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Red Squirrel 06-18-2010 07:53 PM

Desk building
 
I want to build myself a custom desk and maybe a workbench to work on people's computers. I'm thinking of maybe even making this into a very large desk so it's both, then I could have a KVM to switch monitors.

I have a few ideas how I would build it, but I want it to be very organized as far as wires go. I'm thinking, it would have a compartment for my PC with a front door and furnace filter that could fit in, I would build this based on a standard filter size I can find at the hardware store so it's easy to replace filters. Probably use the smallest size. This compartment would be air tight other then the filter and would link to a smaller set of compartments throughout the entire desk, where I could put the UPS and other equipment. All power distribution would be done at that point. There would be some electrical outlets at various locations on the desk that link to that compartment, so there would be only 2 plugs in the UPS, the surge and the power backup. These would then connect to the proper outlets throughout the desk making cable management a brease.

The end of this compartment would have another hole, with possibly a blower. This would suck air through the filter, then through the PC to cool it, and out, and keep everything dust free. This would be raised from the ground making it easy to vacuum, and give full access to wall outlets, and just the wall itself in case I drop something, or whatever. The goal is to make it the least cluttered and cramped as possible, so there is no place for dust bunnies and crap to get caught. I also want this to be rather solid, and not flimsy. Chances are I would build it in several parts then do the final assembly in the office. I expect this to be huge. I would have lot of closed compartments to store stuff as well. The surface would be a simple flat table with outlets on it, for the workbench portion. Most likely some Ethernet jacks too.

I'm familiar with the electrical side of things, just not very familiar with the carpentry side of things. What do you think is the best approach to building something like this? Should I use 2x2 to make a frame, then screw MDF to it? Should I use just MDF and use L brackets, or maybe plywood?

If I use MDF, how do I surface it like store bought desks? I'm guessing it's a type of cladding that comes in sheets and I cut it to size and iron on?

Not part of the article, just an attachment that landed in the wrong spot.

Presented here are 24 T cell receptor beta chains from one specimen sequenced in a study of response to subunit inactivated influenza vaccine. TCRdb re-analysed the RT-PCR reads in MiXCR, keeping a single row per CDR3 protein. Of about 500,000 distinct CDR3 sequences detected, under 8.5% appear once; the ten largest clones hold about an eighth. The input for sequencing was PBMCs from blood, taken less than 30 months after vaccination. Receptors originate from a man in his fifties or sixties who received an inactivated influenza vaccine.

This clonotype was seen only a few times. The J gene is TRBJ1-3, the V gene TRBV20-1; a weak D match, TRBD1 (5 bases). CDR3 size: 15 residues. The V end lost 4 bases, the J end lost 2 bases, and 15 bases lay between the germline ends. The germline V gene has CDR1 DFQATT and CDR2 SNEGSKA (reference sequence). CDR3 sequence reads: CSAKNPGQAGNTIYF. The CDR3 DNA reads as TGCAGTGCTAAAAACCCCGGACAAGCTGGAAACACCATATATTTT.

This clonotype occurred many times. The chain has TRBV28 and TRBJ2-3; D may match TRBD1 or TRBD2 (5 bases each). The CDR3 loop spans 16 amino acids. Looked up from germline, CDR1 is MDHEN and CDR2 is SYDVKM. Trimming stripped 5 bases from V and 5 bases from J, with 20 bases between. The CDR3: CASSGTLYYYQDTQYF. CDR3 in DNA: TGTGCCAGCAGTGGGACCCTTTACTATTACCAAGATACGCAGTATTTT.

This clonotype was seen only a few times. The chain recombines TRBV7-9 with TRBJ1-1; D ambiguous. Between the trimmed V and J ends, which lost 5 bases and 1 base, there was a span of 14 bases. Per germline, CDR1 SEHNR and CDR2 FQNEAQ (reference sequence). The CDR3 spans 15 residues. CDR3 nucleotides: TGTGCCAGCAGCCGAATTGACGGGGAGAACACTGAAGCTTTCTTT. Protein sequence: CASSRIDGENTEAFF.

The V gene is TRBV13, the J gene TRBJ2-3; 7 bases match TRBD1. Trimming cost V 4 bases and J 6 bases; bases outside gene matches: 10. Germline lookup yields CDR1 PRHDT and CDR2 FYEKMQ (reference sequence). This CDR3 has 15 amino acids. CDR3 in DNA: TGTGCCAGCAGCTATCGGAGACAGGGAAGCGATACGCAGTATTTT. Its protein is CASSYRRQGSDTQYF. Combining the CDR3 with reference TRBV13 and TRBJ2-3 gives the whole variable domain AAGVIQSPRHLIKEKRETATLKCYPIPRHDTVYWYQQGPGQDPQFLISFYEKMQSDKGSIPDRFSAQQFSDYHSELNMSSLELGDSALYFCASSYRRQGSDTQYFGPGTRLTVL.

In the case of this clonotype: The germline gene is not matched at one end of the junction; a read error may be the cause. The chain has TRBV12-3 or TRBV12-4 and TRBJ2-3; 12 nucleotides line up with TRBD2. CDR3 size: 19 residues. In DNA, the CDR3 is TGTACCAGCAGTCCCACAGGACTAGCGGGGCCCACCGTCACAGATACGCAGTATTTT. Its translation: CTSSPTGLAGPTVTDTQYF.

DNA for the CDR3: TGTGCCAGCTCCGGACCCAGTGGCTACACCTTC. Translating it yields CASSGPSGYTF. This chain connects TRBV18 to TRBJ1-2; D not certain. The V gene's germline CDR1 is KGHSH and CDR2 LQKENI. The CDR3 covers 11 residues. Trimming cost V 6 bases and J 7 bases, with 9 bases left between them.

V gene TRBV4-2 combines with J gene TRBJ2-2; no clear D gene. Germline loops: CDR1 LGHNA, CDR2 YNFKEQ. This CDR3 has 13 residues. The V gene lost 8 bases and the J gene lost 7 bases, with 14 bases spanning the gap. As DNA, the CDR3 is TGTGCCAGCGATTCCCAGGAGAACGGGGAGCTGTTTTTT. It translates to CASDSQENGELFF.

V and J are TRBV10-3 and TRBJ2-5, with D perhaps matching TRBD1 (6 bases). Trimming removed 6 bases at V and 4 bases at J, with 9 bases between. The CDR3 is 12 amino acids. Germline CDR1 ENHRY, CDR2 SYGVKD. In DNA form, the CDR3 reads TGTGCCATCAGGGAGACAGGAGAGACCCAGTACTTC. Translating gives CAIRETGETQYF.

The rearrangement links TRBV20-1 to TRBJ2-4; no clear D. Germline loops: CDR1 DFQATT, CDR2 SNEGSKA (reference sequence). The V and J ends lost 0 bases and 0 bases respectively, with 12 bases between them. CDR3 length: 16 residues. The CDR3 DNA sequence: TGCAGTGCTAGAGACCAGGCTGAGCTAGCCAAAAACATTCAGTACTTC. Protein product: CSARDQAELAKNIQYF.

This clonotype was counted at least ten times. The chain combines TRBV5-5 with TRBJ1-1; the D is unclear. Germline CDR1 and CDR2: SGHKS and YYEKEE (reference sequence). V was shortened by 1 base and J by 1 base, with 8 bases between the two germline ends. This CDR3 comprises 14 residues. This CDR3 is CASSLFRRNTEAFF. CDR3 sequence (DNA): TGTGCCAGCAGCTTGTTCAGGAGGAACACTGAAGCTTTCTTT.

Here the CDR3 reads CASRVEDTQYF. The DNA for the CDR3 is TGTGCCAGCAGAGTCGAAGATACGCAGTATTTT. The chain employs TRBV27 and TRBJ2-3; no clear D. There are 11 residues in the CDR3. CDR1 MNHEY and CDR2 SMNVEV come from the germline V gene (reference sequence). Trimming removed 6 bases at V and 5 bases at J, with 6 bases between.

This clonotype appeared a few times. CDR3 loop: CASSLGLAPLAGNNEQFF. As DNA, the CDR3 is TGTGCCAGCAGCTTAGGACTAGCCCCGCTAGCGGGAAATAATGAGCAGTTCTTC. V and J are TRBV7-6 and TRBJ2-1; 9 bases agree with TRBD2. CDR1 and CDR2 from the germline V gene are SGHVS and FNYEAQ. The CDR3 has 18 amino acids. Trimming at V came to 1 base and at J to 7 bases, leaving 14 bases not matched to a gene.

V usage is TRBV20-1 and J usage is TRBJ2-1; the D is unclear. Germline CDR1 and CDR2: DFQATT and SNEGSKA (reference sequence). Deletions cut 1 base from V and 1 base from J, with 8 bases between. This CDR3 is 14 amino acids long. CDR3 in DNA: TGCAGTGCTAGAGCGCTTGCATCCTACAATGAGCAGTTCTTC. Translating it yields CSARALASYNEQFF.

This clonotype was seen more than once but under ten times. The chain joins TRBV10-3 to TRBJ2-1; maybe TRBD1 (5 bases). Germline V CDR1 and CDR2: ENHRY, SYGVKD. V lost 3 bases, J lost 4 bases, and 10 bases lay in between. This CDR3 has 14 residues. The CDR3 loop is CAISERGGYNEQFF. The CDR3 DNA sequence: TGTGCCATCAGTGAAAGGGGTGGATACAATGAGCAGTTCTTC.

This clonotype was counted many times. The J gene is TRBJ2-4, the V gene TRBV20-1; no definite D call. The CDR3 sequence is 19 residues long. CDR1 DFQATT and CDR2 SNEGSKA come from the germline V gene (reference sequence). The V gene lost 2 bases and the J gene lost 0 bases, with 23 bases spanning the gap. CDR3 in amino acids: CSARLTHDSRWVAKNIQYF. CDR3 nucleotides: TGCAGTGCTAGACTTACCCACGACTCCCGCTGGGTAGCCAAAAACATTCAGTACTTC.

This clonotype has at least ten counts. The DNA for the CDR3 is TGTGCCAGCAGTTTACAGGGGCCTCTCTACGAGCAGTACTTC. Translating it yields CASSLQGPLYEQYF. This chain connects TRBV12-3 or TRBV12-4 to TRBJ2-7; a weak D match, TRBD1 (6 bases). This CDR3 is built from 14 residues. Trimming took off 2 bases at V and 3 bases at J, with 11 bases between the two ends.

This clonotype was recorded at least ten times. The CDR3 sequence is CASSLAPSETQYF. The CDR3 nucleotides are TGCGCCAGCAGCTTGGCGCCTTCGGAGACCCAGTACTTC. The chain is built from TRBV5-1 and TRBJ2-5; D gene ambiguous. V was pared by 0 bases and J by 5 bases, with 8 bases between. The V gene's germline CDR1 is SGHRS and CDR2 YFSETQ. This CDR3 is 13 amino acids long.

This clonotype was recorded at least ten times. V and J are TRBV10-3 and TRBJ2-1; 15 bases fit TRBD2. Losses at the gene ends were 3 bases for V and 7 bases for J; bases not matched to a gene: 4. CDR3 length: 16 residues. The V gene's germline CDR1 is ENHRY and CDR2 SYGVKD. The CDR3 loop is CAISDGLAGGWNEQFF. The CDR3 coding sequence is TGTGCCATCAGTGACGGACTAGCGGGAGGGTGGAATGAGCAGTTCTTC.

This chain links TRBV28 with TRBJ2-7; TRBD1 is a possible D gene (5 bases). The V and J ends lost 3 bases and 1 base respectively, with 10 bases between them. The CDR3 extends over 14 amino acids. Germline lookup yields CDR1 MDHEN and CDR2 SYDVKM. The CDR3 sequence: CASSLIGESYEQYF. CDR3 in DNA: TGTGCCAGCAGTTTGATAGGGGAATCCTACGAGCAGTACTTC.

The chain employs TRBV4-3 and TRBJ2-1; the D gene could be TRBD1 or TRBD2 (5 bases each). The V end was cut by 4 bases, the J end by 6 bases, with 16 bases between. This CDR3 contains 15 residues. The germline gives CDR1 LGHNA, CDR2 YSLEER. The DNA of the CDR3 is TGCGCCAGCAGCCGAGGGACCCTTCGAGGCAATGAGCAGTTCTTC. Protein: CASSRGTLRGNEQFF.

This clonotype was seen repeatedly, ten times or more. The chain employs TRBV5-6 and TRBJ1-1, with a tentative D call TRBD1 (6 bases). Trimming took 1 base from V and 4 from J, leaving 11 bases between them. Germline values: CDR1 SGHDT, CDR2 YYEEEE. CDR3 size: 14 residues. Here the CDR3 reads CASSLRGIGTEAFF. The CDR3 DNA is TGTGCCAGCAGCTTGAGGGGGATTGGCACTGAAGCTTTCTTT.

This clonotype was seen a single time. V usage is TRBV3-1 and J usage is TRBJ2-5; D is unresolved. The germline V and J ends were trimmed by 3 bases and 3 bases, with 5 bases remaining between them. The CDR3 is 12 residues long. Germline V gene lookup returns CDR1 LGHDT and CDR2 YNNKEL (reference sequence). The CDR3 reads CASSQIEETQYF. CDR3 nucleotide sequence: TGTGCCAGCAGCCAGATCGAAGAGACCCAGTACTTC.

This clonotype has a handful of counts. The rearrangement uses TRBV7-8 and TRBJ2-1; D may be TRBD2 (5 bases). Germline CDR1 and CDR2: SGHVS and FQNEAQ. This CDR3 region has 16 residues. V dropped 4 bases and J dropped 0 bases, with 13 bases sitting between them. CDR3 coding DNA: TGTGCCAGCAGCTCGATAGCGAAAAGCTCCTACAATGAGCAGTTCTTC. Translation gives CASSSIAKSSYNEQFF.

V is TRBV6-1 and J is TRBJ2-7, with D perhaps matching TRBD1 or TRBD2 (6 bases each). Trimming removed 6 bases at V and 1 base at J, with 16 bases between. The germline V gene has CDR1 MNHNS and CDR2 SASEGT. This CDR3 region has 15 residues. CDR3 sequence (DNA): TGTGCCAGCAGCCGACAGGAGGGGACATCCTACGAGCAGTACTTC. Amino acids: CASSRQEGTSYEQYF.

Maybe a tutorial would be nice. I'm not even sure what type of tools I'd need, I'm guessing a circular saw and straight edge for all my straight cuts, maybe a router to make grooves and holes for door hardware etc. This will be a fun learning project I think. Not sure where I'll get the money for this, but that's another story, I at least want to get a general idea where to start.

KennMacMoragh 06-19-2010 10:52 PM

Have you seen the desks with the slide out metal holders for the computer tower? That's what I would want if I got a new desk, it would make it much easier to access from behind, and the computer probably wouldn't get as hot. I think part of the reason my video card has fried three times is because of the heat build up I get with my computer tower in the enclosed wood section.

As for the table top, a piece of oak plywood would probably be the easiest way to go. Then you can run some trim through a router and use it to cover the edges if you want.

Hohn 06-20-2010 04:06 PM

Most of your store-bought desks that use MDF or particleboard just have a laminate glued to their surface to make a nicer finish. This is something you could easily do. You basically just contact adhesive to stick it on.

To trim it, a flush cutting router bit will do the trick. They actually make small routers designed for this, called "laminate trimmers". All the major tool brands make one (dewalt, makita, porter-cable, bosch, etc). A regular router will be heavier duty than needed, but will work. A router is also a good tool to trim edges access panels or what not.

For cutting holes, I'd recommend a Forstner bit. They make nice, neat, round holes and will drill a hole with a flat bottom if you don't want to drill all the way through.

I like your idea of 2x2 framing and MDF over the top. That will give a stronger build than using the MDF as the parent material for the structure. If it cost is reasonable, you may want to look at high-grade hardwood 2x2s, even if it won't be that visible. The superior strength and stiffness of better wood is worthwhile more often than one might initially think.

You can also build the basic structure out of standard metal stock-- angle iron, or aluminum "L" extrusions. Aluminum with rivets makes a tight fit and won't ever rust. Your basic structure would be more involved, though.

As often as you can, triangulate and use "X" brace forms and it will be plenty strong.

If *I* were building this, I'd forget the MDF and go with a solid plywood in paint or stain grade as you see fit. There now plywood panels with an MDF core which might be a good fit for you. Piano hinges will help keep any swinging parts tight and strong.

If you need more strength and toughness, laying a couple skins of fiberglass over top is an easy way to really improve the toughness of the surface.

Just a couple things to think about..

Red Squirrel 06-20-2010 06:27 PM

Actually I was thinking plywood too, as I could varnish it and I could probably make it look half decent. Could maybe even just paint it. It's probably more expensive, but it's not like I'd need all that many sheets, so it's not really a big issue.

I've been looking at various woodworking tutorials and it looks like a router is a pretty nice tool to have, if, a must have. Might be my next toy.


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